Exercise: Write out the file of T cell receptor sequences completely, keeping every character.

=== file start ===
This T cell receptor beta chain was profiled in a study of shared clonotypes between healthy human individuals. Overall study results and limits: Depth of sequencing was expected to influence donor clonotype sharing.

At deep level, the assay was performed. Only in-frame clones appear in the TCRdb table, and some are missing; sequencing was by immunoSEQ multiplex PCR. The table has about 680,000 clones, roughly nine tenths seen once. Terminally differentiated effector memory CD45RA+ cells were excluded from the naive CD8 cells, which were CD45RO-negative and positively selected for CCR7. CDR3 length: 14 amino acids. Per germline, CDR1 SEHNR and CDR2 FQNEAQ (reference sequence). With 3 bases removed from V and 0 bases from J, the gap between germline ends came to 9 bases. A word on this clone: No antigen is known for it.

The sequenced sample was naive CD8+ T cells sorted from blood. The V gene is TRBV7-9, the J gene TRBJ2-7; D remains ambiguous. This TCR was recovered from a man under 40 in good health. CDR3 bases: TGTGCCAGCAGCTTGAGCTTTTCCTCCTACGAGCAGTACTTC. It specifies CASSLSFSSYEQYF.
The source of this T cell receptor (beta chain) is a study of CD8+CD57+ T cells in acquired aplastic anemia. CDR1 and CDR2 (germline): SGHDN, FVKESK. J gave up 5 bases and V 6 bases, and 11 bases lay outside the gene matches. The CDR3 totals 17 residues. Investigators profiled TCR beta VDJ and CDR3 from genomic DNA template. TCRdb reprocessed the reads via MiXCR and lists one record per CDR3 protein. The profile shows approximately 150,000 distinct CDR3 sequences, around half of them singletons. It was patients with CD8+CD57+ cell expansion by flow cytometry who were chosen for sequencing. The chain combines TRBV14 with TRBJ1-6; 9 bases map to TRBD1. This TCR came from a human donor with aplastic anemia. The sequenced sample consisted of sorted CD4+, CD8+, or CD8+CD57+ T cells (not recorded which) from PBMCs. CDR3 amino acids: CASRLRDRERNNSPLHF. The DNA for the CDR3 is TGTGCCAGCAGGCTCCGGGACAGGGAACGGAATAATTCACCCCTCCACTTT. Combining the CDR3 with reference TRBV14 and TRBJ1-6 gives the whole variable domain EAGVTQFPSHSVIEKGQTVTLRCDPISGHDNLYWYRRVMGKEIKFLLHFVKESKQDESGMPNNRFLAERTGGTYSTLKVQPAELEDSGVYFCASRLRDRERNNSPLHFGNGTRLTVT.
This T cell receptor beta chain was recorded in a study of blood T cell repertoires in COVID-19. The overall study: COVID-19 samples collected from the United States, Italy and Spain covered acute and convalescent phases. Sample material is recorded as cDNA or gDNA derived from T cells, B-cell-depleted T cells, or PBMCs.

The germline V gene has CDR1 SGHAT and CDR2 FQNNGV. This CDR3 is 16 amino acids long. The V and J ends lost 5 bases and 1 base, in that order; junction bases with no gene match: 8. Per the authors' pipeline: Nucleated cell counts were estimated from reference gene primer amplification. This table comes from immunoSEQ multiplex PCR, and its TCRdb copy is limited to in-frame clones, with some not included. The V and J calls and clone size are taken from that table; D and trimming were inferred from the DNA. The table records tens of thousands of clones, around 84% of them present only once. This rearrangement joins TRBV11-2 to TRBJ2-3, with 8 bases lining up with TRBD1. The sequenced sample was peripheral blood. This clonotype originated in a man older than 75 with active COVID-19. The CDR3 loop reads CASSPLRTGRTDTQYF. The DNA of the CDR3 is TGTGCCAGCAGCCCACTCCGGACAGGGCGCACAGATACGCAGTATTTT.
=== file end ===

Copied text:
This T cell receptor beta chain was profiled in a study of shared clonotypes between healthy human individuals. Overall study results and limits: Depth of sequencing was expected to influence donor clonotype sharing.

At deep level, the assay was performed. Only in-frame clones appear in the TCRdb table, and some are missing; sequencing was by immunoSEQ multiplex PCR. The table has about 680,000 clones, roughly nine tenths seen once. Terminally differentiated effector memory CD45RA+ cells were excluded from the naive CD8 cells, which were CD45RO-negative and positively selected for CCR7. CDR3 length: 14 amino acids. Per germline, CDR1 SEHNR and CDR2 FQNEAQ (reference sequence). With 3 bases removed from V and 0 bases from J, the gap between germline ends came to 9 bases. A word on this clone: No antigen is known for it.

The sequenced sample was naive CD8+ T cells sorted from blood. The V gene is TRBV7-9, the J gene TRBJ2-7; D remains ambiguous. This TCR was recovered from a man under 40 in good health. CDR3 bases: TGTGCCAGCAGCTTGAGCTTTTCCTCCTACGAGCAGTACTTC. It specifies CASSLSFSSYEQYF.
The source of this T cell receptor (beta chain) is a study of CD8+CD57+ T cells in acquired aplastic anemia. CDR1 and CDR2 (germline): SGHDN, FVKESK. J gave up 5 bases and V 6 bases, and 11 bases lay outside the gene matches. The CDR3 totals 17 residues. Investigators profiled TCR beta VDJ and CDR3 from genomic DNA template. TCRdb reprocessed the reads via MiXCR and lists one record per CDR3 protein. The profile shows approximately 150,000 distinct CDR3 sequences, around half of them singletons. It was patients with CD8+CD57+ cell expansion by flow cytometry who were chosen for sequencing. The chain combines TRBV14 with TRBJ1-6; 9 bases map to TRBD1. This TCR came from a human donor with aplastic anemia. The sequenced sample consisted of sorted CD4+, CD8+, or CD8+CD57+ T cells (not recorded which) from PBMCs. CDR3 amino acids: CASRLRDRERNNSPLHF. The DNA for the CDR3 is TGTGCCAGCAGGCTCCGGGACAGGGAACGGAATAATTCACCCCTCCACTTT. Combining the CDR3 with reference TRBV14 and TRBJ1-6 gives the whole variable domain EAGVTQFPSHSVIEKGQTVTLRCDPISGHDNLYWYRRVMGKEIKFLLHFVKESKQDESGMPNNRFLAERTGGTYSTLKVQPAELEDSGVYFCASRLRDRERNNSPLHFGNGTRLTVT.
This T cell receptor beta chain was recorded in a study of blood T cell repertoires in COVID-19. The overall study: COVID-19 samples collected from the United States, Italy and Spain covered acute and convalescent phases. Sample material is recorded as cDNA or gDNA derived from T cells, B-cell-depleted T cells, or PBMCs.

The germline V gene has CDR1 SGHAT and CDR2 FQNNGV. This CDR3 is 16 amino acids long. The V and J ends lost 5 bases and 1 base, in that order; junction bases with no gene match: 8. Per the authors' pipeline: Nucleated cell counts were estimated from reference gene primer amplification. This table comes from immunoSEQ multiplex PCR, and its TCRdb copy is limited to in-frame clones, with some not included. The V and J calls and clone size are taken from that table; D and trimming were inferred from the DNA. The table records tens of thousands of clones, around 84% of them present only once. This rearrangement joins TRBV11-2 to TRBJ2-3, with 8 bases lining up with TRBD1. The sequenced sample was peripheral blood. This clonotype originated in a man older than 75 with active COVID-19. The CDR3 loop reads CASSPLRTGRTDTQYF. The DNA of the CDR3 is TGTGCCAGCAGCCCACTCCGGACAGGGCGCACAGATACGCAGTATTTT.